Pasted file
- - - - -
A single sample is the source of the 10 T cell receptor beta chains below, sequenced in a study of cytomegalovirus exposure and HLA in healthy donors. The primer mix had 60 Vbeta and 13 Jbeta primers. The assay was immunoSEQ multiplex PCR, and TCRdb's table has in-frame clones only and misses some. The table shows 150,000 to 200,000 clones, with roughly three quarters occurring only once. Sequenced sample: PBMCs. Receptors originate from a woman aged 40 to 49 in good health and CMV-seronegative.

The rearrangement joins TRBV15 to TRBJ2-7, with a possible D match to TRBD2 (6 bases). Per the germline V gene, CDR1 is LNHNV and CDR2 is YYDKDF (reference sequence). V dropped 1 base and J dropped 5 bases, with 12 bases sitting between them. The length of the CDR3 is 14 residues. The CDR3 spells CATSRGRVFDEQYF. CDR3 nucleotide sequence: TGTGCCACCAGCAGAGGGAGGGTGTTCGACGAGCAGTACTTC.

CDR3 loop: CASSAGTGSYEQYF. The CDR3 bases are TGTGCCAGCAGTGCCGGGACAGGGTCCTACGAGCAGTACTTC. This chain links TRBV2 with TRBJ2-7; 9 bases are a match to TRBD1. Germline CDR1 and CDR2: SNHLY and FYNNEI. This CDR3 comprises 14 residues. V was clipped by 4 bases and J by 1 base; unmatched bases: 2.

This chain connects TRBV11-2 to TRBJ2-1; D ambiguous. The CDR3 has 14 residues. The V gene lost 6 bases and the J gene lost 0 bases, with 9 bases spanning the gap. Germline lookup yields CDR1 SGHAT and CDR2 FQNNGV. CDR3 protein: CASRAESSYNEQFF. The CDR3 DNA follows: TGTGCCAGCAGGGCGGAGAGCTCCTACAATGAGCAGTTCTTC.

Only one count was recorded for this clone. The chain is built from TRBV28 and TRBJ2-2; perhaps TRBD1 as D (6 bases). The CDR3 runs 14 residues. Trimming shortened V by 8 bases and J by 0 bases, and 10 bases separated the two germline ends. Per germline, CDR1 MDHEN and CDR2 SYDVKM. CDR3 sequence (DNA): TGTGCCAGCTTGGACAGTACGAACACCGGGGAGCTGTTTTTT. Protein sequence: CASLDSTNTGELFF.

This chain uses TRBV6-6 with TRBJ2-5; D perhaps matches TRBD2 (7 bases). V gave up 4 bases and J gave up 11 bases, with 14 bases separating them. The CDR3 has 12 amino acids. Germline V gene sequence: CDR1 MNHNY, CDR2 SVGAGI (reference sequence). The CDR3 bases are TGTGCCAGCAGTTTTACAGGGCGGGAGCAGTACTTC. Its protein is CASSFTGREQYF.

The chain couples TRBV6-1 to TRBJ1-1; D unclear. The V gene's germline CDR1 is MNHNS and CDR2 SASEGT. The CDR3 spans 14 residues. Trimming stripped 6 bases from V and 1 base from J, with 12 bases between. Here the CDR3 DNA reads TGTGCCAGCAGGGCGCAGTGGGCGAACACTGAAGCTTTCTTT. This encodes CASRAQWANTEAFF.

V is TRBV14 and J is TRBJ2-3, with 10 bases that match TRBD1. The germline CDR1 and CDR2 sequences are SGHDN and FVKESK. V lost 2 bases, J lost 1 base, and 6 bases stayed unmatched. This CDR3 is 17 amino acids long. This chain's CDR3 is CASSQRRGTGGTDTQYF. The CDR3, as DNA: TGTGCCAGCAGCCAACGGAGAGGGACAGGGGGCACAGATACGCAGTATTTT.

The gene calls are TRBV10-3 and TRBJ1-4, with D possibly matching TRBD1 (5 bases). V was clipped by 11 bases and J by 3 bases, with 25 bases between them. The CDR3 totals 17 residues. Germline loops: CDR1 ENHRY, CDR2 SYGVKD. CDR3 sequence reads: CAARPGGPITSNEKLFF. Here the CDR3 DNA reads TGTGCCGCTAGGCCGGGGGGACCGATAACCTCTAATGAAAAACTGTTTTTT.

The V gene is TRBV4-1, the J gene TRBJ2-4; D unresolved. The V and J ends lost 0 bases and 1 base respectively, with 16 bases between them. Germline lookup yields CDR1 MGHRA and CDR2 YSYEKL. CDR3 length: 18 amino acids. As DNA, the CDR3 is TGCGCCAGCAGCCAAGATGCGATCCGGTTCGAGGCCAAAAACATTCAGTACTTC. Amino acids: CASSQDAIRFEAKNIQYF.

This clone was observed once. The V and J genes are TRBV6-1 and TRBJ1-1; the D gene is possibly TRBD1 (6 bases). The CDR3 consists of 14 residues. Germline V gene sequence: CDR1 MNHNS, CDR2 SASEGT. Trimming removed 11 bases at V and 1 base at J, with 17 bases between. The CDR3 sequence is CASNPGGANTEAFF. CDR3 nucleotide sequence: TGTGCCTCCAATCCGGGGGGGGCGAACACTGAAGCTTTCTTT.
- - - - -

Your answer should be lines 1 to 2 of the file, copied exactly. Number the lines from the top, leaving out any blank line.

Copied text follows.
A single sample is the source of the 10 T cell receptor beta chains below, sequenced in a study of cytomegalovirus exposure and HLA in healthy donors. The primer mix had 60 Vbeta and 13 Jbeta primers. The assay was immunoSEQ multiplex PCR, and TCRdb's table has in-frame clones only and misses some. The table shows 150,000 to 200,000 clones, with roughly three quarters occurring only once. Sequenced sample: PBMCs. Receptors originate from a woman aged 40 to 49 in good health and CMV-seronegative.

The rearrangement joins TRBV15 to TRBJ2-7, with a possible D match to TRBD2 (6 bases). Per the germline V gene, CDR1 is LNHNV and CDR2 is YYDKDF (reference sequence). V dropped 1 base and J dropped 5 bases, with 12 bases sitting between them. The length of the CDR3 is 14 residues. The CDR3 spells CATSRGRVFDEQYF. CDR3 nucleotide sequence: TGTGCCACCAGCAGAGGGAGGGTGTTCGACGAGCAGTACTTC.